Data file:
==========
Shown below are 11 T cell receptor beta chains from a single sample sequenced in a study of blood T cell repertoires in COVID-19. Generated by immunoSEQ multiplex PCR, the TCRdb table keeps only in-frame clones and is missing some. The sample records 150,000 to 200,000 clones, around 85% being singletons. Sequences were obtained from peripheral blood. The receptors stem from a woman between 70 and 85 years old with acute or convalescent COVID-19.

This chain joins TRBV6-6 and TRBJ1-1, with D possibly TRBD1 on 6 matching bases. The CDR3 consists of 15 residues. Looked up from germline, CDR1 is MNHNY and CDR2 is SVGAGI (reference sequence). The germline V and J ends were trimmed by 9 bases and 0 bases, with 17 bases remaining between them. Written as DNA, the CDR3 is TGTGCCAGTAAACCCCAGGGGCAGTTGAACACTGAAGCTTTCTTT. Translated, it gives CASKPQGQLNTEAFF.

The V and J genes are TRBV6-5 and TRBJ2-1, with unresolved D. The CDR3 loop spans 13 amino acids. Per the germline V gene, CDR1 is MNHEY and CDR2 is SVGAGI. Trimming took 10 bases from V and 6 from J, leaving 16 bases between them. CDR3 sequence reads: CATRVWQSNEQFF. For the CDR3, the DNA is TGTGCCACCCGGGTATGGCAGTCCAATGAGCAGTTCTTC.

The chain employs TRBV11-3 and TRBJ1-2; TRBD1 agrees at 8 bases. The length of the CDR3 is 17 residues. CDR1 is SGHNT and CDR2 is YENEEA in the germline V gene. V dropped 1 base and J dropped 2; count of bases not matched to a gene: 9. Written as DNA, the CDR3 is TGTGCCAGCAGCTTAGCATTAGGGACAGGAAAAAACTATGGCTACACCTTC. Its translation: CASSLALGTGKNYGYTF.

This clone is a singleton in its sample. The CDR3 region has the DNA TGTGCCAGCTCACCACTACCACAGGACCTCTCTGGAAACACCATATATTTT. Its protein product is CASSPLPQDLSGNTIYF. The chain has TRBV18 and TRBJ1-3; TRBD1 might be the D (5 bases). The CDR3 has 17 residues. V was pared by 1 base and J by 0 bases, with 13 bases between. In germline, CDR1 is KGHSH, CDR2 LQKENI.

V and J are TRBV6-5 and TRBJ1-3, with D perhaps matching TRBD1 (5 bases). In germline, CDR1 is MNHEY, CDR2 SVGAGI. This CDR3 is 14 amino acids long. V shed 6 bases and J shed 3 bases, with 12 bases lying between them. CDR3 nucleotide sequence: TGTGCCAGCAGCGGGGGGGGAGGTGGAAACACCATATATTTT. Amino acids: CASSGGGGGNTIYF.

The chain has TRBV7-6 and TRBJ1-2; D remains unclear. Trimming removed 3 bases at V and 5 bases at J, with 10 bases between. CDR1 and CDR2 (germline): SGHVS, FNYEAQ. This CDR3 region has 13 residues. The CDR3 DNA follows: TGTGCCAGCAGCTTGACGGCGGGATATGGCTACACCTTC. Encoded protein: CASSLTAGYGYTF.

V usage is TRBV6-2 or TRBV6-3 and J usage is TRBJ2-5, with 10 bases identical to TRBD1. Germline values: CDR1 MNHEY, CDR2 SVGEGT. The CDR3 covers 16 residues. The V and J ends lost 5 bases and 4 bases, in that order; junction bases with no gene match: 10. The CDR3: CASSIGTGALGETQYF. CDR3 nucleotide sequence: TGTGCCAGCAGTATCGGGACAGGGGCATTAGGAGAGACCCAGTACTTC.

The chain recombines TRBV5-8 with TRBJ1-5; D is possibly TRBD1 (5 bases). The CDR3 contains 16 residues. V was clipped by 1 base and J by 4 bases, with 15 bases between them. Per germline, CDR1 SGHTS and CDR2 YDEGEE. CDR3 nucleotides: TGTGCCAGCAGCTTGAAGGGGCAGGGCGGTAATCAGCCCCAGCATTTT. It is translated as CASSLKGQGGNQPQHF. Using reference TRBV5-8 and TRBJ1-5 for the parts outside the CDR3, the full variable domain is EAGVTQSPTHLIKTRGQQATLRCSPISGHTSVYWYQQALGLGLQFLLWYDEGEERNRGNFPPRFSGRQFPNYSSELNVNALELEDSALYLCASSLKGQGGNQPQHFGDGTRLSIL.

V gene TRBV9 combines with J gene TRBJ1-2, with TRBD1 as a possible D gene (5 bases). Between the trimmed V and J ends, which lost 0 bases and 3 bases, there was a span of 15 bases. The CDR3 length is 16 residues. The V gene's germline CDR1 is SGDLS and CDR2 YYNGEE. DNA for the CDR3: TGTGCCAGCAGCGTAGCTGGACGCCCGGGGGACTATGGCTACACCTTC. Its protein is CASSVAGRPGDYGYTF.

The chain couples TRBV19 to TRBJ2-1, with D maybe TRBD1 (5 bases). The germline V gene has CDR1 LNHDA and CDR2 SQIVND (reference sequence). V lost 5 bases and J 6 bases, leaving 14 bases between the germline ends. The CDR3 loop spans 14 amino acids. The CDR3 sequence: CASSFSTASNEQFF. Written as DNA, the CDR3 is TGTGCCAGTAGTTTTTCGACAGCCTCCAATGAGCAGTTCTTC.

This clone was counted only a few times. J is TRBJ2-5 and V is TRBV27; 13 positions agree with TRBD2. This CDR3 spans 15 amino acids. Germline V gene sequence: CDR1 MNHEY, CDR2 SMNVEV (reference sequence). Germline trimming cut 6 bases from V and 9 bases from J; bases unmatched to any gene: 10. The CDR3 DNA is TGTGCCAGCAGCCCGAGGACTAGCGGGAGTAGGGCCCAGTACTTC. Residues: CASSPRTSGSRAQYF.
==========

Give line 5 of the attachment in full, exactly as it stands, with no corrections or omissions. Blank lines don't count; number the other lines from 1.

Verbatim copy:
This clone is a singleton in its sample. The CDR3 region has the DNA TGTGCCAGCTCACCACTACCACAGGACCTCTCTGGAAACACCATATATTTT. Its protein product is CASSPLPQDLSGNTIYF. The chain has TRBV18 and TRBJ1-3; TRBD1 might be the D (5 bases). The CDR3 has 17 residues. V was pared by 1 base and J by 0 bases, with 13 bases between. In germline, CDR1 is KGHSH, CDR2 LQKENI.